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Connexins: Key Players in the Control of Vascular Plasticity and Function.

Physiol Rev. 2020 Apr 1;100(2):525-572. doi: 10.1152/physrev.00010.2019.

Authors/Editors: Pohl U.
Publication Date: 2020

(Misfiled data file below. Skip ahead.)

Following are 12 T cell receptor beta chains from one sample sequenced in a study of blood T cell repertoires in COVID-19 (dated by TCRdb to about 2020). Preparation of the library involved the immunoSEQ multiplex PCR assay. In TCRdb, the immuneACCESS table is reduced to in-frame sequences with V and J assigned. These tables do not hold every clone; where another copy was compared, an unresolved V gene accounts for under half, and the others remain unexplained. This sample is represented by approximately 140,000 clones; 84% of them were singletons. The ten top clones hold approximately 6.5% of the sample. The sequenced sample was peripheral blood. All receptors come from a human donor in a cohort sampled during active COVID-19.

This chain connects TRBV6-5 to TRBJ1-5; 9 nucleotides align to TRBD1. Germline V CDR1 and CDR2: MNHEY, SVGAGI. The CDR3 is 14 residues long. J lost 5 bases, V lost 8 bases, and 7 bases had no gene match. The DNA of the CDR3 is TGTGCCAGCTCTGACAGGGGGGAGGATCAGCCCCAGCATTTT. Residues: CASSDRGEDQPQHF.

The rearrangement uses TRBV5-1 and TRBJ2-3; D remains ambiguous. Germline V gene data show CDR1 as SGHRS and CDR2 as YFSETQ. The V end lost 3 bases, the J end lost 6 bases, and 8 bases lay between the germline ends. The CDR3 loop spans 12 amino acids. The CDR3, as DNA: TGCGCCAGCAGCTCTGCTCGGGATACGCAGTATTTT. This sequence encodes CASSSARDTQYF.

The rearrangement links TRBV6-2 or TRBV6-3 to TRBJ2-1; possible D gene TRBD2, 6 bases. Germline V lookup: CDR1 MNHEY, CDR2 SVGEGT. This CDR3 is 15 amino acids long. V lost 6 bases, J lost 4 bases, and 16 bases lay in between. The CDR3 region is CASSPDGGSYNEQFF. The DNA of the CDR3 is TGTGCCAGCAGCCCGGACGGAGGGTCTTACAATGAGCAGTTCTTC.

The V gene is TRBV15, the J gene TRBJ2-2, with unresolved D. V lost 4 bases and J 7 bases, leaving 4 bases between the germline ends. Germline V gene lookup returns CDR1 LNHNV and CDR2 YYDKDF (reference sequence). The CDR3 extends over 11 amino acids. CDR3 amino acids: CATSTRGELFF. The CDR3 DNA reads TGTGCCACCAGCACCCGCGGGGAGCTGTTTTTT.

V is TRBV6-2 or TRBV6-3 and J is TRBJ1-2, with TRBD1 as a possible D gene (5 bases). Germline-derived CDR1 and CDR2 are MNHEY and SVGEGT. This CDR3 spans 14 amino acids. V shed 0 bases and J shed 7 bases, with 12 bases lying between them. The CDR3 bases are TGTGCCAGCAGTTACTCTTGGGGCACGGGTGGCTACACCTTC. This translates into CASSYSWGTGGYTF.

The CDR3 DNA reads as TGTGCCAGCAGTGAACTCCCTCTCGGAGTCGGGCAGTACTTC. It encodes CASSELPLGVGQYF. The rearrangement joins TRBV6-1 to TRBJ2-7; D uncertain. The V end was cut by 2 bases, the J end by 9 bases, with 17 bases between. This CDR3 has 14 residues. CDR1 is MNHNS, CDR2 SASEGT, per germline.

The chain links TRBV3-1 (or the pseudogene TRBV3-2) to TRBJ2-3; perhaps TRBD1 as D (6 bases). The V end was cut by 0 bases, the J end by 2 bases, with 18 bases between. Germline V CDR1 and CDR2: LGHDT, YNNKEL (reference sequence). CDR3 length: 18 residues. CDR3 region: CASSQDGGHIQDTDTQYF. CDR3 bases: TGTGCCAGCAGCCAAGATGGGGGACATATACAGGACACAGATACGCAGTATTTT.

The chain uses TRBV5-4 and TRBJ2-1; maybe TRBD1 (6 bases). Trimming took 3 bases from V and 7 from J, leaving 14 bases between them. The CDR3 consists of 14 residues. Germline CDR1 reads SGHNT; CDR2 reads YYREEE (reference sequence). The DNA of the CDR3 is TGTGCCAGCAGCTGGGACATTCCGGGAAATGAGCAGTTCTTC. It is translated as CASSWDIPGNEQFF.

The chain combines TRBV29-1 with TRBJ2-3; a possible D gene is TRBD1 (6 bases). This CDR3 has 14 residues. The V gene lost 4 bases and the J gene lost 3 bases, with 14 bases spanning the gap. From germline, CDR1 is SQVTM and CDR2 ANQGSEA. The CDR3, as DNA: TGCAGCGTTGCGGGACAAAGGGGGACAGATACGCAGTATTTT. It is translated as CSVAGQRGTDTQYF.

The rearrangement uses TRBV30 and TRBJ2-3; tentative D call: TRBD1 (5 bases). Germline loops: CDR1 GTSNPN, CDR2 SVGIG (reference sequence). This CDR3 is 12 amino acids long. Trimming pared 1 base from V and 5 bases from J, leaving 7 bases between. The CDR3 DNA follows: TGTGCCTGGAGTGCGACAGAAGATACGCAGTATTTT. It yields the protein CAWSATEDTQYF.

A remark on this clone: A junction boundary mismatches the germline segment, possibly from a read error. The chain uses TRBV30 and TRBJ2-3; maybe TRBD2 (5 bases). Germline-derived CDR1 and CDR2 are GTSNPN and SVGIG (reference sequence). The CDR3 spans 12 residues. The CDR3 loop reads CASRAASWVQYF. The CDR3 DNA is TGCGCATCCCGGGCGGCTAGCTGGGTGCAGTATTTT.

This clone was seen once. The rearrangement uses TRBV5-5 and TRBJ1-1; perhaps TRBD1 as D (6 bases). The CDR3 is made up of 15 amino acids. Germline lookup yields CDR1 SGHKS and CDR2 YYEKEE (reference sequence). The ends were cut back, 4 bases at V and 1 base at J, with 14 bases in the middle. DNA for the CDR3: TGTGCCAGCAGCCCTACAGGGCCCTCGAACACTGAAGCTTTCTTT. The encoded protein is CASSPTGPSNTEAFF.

Of the 21 members of the connexin family, 4 (Cx37, Cx40, Cx43, and Cx45) are expressed in the endothelium and/or smooth muscle of intact blood vessels to a variable and dynamically regulated degree. Full-length connexins oligomerize and form channel structures connecting the cytosol of adjacent cells (gap junctions) or the cytosol with the extracellular space (hemichannels). The different connexins vary mainly with regard to length and sequence of their cytosolic COOH-terminal tails. These COOH-terminal parts, which in the case of Cx43 are also translated as independent short isoforms, are involved in various cellular signaling cascades and regulate cell functions. This review focuses on channel-dependent and -independent effects of connexins in vascular cells. Channels play an essential role in coordinating and synchronizing endothelial and smooth muscle activity and in their interplay, in the control of vasomotor actions of blood vessels including endothelial cell reactivity to agonist stimulation, nitric oxide-dependent dilation, and endothelial-derived hyperpolarizing factor-type responses. Further channel-dependent and -independent roles of connexins in blood vessel function range from basic processes of vascular remodeling and angiogenesis to vascular permeability and interactions with leukocytes with the vessel wall. Together, these connexin functions constitute an often underestimated basis for the enormous plasticity of vascular morphology and function enabling the required dynamic adaptation of the vascular system to varying tissue demands.

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